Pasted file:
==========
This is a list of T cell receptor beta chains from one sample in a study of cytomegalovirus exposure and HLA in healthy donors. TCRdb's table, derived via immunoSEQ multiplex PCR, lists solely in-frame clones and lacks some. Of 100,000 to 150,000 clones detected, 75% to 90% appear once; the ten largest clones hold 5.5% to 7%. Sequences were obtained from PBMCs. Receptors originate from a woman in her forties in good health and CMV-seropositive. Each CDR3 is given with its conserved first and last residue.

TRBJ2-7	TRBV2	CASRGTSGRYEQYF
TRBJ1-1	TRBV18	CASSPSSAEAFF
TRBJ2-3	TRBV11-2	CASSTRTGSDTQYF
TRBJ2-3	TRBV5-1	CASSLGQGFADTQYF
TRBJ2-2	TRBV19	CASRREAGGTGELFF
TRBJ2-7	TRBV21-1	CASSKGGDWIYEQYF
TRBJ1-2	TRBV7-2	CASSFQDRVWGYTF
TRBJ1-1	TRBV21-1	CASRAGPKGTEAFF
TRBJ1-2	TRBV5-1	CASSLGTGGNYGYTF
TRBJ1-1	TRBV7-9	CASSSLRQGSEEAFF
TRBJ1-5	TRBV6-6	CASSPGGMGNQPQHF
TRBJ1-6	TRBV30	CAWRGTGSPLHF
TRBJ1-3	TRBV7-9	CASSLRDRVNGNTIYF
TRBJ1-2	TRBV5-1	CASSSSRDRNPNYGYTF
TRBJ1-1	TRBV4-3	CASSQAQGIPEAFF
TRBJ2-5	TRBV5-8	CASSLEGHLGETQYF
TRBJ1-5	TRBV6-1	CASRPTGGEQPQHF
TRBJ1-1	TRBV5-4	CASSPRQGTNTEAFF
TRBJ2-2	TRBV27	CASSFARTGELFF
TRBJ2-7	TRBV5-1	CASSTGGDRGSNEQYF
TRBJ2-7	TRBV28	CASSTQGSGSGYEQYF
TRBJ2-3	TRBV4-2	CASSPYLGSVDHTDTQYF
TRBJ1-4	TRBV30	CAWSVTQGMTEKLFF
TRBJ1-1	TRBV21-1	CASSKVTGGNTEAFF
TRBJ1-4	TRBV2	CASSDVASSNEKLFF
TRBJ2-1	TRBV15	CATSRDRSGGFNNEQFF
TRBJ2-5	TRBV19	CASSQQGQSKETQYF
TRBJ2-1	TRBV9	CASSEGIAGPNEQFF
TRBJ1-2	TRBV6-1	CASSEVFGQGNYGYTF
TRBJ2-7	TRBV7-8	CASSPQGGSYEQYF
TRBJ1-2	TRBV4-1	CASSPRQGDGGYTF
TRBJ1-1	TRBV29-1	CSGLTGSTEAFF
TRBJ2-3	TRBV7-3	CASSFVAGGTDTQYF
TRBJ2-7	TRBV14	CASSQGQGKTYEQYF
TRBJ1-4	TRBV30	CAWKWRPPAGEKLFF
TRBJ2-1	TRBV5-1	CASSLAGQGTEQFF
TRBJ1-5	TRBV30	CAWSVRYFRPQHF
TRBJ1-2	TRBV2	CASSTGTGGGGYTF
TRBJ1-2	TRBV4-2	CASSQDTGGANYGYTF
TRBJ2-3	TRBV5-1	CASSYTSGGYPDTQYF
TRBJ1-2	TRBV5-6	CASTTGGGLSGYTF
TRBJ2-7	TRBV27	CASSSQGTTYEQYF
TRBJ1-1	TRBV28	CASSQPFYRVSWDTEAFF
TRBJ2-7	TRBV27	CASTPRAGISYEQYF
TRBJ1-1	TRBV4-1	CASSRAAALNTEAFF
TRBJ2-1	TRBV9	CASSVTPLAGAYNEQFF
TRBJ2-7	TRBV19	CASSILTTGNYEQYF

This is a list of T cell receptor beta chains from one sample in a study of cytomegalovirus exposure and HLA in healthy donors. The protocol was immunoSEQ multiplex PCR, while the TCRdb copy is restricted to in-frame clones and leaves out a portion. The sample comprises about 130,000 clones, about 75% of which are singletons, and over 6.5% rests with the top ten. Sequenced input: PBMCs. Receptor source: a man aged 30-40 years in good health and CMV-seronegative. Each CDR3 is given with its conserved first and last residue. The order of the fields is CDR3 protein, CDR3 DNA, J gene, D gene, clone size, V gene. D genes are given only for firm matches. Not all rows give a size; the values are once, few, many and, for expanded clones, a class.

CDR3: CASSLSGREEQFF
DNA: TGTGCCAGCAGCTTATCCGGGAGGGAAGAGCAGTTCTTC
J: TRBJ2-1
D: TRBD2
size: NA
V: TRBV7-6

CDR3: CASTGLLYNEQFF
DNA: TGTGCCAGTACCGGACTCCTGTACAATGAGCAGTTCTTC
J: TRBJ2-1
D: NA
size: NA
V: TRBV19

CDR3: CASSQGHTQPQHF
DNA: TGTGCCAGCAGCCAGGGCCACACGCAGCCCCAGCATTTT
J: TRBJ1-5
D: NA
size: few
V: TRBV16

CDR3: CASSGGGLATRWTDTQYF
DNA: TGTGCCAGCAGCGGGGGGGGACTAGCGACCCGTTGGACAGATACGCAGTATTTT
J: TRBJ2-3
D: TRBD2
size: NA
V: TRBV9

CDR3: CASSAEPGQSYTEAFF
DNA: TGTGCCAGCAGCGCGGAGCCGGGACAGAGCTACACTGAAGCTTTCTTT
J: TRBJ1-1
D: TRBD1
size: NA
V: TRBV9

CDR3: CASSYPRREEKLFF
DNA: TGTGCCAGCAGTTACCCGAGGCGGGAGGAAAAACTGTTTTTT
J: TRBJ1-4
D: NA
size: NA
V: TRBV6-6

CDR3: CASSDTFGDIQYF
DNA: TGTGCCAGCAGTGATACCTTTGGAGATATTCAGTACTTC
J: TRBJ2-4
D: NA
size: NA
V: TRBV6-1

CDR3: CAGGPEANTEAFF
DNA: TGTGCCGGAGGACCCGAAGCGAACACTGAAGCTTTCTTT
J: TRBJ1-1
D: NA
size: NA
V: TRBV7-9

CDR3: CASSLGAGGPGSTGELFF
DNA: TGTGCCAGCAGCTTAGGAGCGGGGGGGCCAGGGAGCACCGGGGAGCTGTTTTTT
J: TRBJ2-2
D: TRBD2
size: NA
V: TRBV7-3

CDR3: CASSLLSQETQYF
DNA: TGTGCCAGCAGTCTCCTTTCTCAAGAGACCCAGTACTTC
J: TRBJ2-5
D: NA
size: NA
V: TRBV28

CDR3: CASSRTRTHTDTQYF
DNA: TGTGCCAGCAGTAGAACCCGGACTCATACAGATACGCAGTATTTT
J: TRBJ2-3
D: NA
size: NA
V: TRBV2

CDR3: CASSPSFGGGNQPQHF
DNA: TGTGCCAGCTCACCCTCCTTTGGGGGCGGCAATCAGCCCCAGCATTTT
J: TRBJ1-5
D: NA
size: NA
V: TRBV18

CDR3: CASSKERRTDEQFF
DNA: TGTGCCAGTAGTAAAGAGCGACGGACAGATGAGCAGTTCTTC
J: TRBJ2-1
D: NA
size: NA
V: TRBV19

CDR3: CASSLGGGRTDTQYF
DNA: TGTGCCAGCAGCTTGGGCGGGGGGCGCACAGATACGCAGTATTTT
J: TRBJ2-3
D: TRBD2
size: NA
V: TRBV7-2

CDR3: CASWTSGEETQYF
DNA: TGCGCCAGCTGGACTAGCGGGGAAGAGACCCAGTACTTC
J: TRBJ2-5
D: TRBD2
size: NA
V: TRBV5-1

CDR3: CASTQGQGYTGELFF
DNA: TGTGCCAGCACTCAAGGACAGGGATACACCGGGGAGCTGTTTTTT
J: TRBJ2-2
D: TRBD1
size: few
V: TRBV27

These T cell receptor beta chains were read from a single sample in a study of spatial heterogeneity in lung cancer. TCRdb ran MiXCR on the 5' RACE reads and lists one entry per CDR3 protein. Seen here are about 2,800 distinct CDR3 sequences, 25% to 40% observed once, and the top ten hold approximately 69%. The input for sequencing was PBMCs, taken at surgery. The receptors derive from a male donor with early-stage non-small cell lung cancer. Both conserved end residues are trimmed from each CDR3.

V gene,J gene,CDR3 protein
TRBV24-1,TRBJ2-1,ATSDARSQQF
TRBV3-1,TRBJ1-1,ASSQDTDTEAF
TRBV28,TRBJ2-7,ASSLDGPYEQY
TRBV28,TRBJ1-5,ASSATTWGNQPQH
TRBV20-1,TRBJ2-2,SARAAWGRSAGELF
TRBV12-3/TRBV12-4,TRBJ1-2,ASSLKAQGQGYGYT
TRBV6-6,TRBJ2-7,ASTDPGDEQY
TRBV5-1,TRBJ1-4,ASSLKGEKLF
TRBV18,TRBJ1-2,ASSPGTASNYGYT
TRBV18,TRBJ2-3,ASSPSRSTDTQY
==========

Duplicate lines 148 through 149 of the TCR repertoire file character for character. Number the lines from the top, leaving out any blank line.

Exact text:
TRBV24-1,TRBJ2-1,ATSDARSQQF
TRBV3-1,TRBJ1-1,ASSQDTDTEAF